Building Reflection Into Teaching

The Red Cedar River in winter, trees reflected in the water.

By Denise Acevedo, Assistant Professor in the Department of Writing, Rhetoric, and American Cultures

Transforming Teaching Through Reflective Writing: Reflections of Michigan State University Writing Faculty (TTTRWE) is a year-long project that combines the reflective works from To Teach With Soft Eyes (League for Innovation, 2000) and aspects of a participant-planned professional development (PD) training, Transforming Teaching Through Learning (TTTL).  I designed and first facilitated TTTL at another organization while an administrator and faculty member. In September 2017, seven faculty and two graduate students from Writing, Rhetoric, and American Cultures (WRAC) began the first of nine monthly meetings to explore, via collaboration, reflection, and writing, what it means to be a teacher and learner in WRAC and within a larger educational system.

TTTRWE is not simply about PD for WRAC faculty. The College of Arts and Letters (CAL) and WRAC offer numerous and varied PD opportunities. I wanted workshops, however, that allowed for more individual learning, reflection, and connection to other educators, a closeness with my colleagues through more personal yet professional teaching and learning experiences. I wanted to share those profound experiences with WRAC colleagues so we could identify and bond with our authentic personal and professional selves through the framework of collaboration, reflection, and writing. I wanted a deeper relationship with others who love all things teaching and learning.

With these hopes for individual and shared transformative teaching and learning moments, our group focused September’s meeting on “Mindfulness & Truth-telling” and TTWSE readings from “OUR STORY” (2000, pp. 1-13). It’s an interesting dynamic, to read other educators’ reflections on their teaching and learning and be able to empathize with their thoughts, feelings, and experiences, to be mindful of our professional connection, even though we have never met. I empathized, for example, with one educator’s worry about his teaching, and his teaching “within a system” (Sluyter, 2000, p. 3). MSU is a system, to be sure, as are CAL and WRAC. I am a teacher and learner within those systems and systems can be all-consuming in their vastness, in their added demands exterior to actual teaching; yet, I still find pure joy in the actual art of teaching. I have known for some time, though, that I needed to learn more about being mindful of myself as a teacher and learner. Through this initial collaborative PD workshop, individual reflections and writing, and shared discussions, my truth is that it is primarily the simplicity of shared relationships with students that continues to teach me how to be aware, to become a better me and, subsequently, a better teacher (qtd. in TTWSE, 2000, p. 5) and learner.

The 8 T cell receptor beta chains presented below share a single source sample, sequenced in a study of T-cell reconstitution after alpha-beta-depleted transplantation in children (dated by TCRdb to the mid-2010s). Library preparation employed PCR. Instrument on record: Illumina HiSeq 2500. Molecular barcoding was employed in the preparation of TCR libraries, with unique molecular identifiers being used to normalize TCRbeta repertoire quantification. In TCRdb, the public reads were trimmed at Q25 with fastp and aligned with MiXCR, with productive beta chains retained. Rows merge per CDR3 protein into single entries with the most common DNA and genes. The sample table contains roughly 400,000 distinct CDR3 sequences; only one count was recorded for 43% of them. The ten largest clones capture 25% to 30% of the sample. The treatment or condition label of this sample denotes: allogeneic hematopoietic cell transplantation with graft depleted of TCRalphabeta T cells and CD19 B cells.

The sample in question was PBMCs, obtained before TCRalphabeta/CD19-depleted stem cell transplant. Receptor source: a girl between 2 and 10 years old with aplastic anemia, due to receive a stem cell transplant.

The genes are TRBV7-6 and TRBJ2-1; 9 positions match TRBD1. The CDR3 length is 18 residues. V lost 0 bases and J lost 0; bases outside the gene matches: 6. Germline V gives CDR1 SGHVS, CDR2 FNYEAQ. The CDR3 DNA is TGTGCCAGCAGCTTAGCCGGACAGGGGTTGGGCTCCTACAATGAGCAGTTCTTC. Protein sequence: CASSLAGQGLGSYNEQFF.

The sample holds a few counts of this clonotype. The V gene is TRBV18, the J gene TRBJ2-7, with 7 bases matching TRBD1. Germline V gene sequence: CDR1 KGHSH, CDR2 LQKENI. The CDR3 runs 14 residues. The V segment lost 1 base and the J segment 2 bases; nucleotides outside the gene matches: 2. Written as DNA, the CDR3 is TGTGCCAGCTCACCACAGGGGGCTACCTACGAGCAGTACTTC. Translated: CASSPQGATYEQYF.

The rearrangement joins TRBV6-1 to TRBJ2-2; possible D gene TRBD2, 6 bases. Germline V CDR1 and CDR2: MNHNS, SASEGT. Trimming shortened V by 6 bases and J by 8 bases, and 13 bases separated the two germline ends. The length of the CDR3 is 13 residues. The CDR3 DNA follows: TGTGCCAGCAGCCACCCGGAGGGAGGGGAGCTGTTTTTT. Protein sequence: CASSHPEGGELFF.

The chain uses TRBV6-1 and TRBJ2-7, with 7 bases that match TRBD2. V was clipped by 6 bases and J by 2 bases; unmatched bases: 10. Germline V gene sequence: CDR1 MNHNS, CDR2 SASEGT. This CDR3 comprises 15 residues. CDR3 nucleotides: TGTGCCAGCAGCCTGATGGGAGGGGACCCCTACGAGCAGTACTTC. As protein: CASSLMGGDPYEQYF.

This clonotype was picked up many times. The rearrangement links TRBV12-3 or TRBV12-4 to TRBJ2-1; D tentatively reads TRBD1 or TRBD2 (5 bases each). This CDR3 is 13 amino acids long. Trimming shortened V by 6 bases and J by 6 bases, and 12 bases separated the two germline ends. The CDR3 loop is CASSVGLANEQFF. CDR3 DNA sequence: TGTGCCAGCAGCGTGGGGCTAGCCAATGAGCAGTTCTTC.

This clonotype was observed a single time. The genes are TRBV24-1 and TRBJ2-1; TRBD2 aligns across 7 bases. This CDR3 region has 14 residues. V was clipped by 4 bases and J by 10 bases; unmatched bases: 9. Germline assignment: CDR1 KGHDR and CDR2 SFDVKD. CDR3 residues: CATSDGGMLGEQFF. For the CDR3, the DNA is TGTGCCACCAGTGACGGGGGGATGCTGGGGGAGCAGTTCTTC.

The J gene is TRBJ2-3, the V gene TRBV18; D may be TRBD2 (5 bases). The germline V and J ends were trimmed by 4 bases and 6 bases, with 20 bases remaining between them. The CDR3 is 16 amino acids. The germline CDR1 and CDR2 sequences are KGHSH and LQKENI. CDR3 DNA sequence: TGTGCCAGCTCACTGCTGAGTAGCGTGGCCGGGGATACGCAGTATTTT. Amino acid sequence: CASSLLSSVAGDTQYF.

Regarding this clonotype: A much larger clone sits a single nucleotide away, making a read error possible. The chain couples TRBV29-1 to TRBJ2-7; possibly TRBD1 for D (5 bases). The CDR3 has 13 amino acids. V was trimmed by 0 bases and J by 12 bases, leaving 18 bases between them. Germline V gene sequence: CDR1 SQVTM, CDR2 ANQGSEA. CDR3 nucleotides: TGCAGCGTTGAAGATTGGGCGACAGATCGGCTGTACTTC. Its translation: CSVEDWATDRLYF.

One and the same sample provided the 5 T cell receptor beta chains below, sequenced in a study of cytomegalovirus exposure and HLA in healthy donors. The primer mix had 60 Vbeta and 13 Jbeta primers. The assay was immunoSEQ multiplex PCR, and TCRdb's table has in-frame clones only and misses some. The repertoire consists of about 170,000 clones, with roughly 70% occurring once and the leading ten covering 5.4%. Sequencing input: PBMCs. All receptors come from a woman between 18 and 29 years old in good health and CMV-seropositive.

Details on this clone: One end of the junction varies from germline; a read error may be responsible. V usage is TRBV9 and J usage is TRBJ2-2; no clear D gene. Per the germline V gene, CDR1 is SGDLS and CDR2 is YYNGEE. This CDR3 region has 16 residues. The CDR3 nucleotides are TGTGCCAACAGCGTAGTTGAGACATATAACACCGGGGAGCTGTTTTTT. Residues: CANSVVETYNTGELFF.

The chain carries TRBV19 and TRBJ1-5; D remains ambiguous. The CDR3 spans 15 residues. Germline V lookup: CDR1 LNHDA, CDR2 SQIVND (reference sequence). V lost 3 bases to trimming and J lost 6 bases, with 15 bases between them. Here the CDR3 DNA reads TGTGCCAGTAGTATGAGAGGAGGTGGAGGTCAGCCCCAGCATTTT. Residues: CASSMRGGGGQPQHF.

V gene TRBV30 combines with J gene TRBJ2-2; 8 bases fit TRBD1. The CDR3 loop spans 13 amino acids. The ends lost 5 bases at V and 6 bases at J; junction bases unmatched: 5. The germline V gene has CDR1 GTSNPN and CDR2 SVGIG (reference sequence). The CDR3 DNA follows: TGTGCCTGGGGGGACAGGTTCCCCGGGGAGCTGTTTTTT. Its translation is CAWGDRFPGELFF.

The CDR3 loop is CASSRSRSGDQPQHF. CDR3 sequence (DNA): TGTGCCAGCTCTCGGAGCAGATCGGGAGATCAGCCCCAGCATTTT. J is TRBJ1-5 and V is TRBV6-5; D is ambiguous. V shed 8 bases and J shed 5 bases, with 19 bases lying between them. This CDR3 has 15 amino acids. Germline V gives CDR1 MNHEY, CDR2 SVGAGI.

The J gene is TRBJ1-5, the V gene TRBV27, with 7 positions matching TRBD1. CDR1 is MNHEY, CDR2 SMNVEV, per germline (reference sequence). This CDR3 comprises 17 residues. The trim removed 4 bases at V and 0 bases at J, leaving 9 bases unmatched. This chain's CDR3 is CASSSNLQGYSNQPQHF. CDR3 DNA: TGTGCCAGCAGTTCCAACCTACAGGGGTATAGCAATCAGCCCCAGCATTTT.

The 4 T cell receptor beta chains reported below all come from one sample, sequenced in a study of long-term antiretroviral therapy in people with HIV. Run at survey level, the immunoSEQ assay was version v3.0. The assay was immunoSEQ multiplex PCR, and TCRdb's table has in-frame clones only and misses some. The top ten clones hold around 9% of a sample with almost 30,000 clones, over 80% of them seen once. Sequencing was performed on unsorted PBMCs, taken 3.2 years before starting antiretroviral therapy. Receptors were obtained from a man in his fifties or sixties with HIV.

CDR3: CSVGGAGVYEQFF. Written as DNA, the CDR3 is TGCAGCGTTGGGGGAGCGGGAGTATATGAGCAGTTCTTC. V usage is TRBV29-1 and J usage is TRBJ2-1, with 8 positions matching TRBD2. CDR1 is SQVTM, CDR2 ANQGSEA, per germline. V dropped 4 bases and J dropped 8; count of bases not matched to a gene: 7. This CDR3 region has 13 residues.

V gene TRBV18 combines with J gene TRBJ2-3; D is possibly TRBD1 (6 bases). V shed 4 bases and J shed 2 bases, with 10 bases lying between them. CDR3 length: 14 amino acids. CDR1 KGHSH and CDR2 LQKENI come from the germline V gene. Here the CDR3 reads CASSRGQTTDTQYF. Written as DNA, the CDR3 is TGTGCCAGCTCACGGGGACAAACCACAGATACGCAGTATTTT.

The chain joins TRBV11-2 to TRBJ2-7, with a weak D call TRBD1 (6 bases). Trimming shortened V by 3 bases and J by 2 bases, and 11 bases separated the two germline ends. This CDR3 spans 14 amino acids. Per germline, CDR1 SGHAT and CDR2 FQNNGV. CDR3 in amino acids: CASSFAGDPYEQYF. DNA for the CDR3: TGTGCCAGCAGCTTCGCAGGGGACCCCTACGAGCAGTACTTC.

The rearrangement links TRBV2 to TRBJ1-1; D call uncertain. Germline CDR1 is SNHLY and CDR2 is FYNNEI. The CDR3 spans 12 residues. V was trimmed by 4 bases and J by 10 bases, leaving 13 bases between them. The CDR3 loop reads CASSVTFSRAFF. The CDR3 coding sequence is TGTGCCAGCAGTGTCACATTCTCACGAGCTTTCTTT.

October’s TTTRWE theme, “We Are Who We Teach,” and TTWSE (2000) readings (pp. 93-119) were a perfect fit for our monthly collaboration, reflection, and writing experiences at the Community-Engaged Scholarship Writing Retreat at the Pierce Creek Institute. Along with a number of other College of Arts and Letters (CAL) faculty, two of my TTTRWE colleagues and I attended the two-day workshop, which focused on creating space for faculty members to reflect on and write about their community-engaged scholarship. The learning experiences at this workshop provided us with the space and the peace we needed to dig deeper, which is something I am constantly telling my students to do during reflective and writing moments. Who knew digging deeper could be so hard? Who knew that the teacher in me is also the learner who can empathize with the majority of my students’ learning narratives: anxious about my abilities, interested in learning but challenged for varied reasons, sometimes alone, and lonely, and often rushed to get one more responsibility completed. Despite these barriers, I learned that the scholar in me needs individual, private writing opportunities so that I am able to focus on my needs and wants without guilt, as teacher-learner; this focus on self is also something I recommend to my students. After two days at this Retreat and more than ten pages of reflective writing, I am most definitely who I teach and more mindful of my students’ truths as learners.